Kansas City’s renowned music scene, independent restaurants, and innovative urban planning make it the vibrant “Heart of America” and an exhilarating travel destination.
What better way to liven up your life than in a city known for its culture-defining spirit? Getting out there and soaking up Kansas City’s cultural enrichment and excitement is exactly the trip you need to engage all your senses. You’ll learn how this diverse and inclusive community exemplifies the New Midwest, pulsing to its own beat.
Founded as a river trading post in 1838, Missouri’s largest city hit its stride during the Roaring 20s. The decade helped distinguish it as a hub for innovation, creativity, and freethinking. A hotbed for rising jazz stars, impressive sports victories, and chic fashion designers like Nell Donnelly, it was a place where many bucked the trends of Prohibition. The booze flowed freely at notorious basement speakeasies like the Pompeii Café, where revelers danced the risqué Charleston and Cootie Crawl. Good times rolled, balanced by social activists, serious filmmakers, and advances in transportation and agriculture.
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Today, it retains that exuberance but with a modern edge. Among more boulevards than any other city outside of Paris (earning it the nickname “the Paris of the Plains”) and a landmark park system, you can sample the region’s celebrated barbecue and enjoy live music—both thriving scenes informed by the city’s rich cultural legacy. This heady mix of past and present, whether fueling up with new-school pour-overs at Messenger Coffee Co. or sipping old-school bourbon at the oldest distillery west of the Mississippi River, offers travelers the kind of perspective-shifting experiences that truly “make” a trip. Read on for more of our picks that will enlighten your palate and your mind alike in Kansas City.
During the Jazz Age, Kansas City launched the musical careers of legends like Count Basie, Joe Turner, and the city’s own Charlie Parker. The action was centered in jazz clubs around 12th Street and 18th & Vine, a historic district that contributed to UNESCO designating KC as a “City of Music” in 2018 (it’s the only one in the U.S.). The melodies continue today.
Situated in the Crossroads Arts District, the Crossroads Hotel showcases beautifully designed interiors in an area known for its proliferation of art galleries, James Beard Award-winning chefs, and innovative restaurants. During rooftop season, take in the view from Percheron, a lively beer garden area also serving cocktails. Follow the colorful mural trail and stroll through galleries and pop-ups in the monthly First Friday walks.
A major point of pride for Kansas Citians (and another spot for soaking up a great view or the occasional alfresco jazz concert) is the prestigious National WWI Museum and Memorial. Along with beautiful grounds, the Liberty Memorial, and a comprehensive collection of war artifacts, it sheds new light on the “war to end all wars” through a newly opened immersive VR experience titled “War Remains.” Told from a soldier’s POV, it transports viewers back to the Western Front for a thought-provoking look back at the history of conflict that’s still relevant today.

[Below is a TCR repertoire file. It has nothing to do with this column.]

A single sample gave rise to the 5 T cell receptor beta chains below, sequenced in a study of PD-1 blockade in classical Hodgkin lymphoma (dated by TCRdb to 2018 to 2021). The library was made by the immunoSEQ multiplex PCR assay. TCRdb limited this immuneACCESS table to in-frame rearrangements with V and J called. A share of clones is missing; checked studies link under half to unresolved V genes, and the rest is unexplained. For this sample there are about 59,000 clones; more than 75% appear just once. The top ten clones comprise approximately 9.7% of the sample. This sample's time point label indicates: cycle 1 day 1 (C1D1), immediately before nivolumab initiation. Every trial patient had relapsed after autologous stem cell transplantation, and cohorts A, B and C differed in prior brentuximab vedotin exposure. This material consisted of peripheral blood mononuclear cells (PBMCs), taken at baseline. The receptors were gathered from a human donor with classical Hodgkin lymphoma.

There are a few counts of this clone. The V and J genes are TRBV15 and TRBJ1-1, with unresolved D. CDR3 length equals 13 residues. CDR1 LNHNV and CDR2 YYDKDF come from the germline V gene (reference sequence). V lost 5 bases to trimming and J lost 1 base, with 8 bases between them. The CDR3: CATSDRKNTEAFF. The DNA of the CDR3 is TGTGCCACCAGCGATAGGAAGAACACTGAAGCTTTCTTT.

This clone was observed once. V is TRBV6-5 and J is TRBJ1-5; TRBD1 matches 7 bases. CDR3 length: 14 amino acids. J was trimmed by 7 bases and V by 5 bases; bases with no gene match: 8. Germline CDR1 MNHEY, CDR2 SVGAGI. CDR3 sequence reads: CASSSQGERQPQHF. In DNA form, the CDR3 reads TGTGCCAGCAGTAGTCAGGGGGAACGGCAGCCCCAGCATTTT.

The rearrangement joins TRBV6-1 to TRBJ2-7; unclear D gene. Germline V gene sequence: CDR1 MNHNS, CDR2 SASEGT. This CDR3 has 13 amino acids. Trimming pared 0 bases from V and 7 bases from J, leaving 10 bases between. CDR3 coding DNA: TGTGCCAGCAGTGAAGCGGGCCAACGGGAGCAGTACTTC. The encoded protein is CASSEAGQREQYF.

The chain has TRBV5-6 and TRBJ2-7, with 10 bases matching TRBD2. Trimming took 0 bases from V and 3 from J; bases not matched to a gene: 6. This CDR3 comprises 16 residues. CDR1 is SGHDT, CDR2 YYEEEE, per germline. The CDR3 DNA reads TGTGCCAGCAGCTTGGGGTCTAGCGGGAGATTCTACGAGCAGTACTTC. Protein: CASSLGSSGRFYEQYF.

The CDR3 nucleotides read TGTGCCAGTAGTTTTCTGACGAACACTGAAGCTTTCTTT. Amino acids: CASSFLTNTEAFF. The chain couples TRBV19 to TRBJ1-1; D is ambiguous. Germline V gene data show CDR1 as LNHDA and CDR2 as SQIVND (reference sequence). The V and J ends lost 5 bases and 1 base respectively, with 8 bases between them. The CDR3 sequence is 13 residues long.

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It’s hard not to crave the smoky flavors of the city’s signature barbecue style—credited back to Black chef Henry Perry. But expand your culinary horizons at the River Market. This historic marketplace near the Missouri River dishes up globe-trotting flavors, from Brazilian burgers to Vietnamese pho. And you can get a digital passport to explore 27 area breweries with the KC Tap Tour offering a season- or three-day pass.
The KC BBQ Experience is definitely worthy of its own app and bragging rights. Today, young chefs are giving barbecue their own edgy riff. In the case of chef Vaughn Good, a post-punk doom metal song inspired the name of his ever-popular popup Night Goat Barbecue at Fox and Pearl. The menu changes weekly and features pasture-raised meats that are trimmed and slow-cooked in house, amping up the flavor decibels.
Take a self-guided tour at the Negro Leagues Baseball Museum, spotlighting the sports stars of the leagues, which played from the end of the Civil War until the 1960s. It offers a timeline linking moments in the league to turning points in U.S. history.
The city’s small businesses and landlords were ahead of their time in repurposing historic buildings. A former laundry for the Santa Fe Railroad became the popular Boulevard Brewing Co., where grabbing a beer is still an essential rite of passage.
The Central branch of the Kansas City Public Library is a literal vault of local lore housed in a former bank, and the Hotel Kansas City inhabits the old Kansas City Club, a social gathering place first established in 1882. Reopened in 2020, it’s now one of the city’s many impressive boutique hotels.
Among the many working fountains around the city—numbering upwards of 200—the Fountain Basin in the Nelson-Atkins Museum of Art’s Rozelle Court was purchased in 1931, but dates back to 220 A.D. Historically, fountains were first installed to provide drinking water for horses and other animals in the late 1800s, but their practical purpose was soon eclipsed by becoming works of art and a long-running tradition that gave KC the moniker “City of Fountains.”
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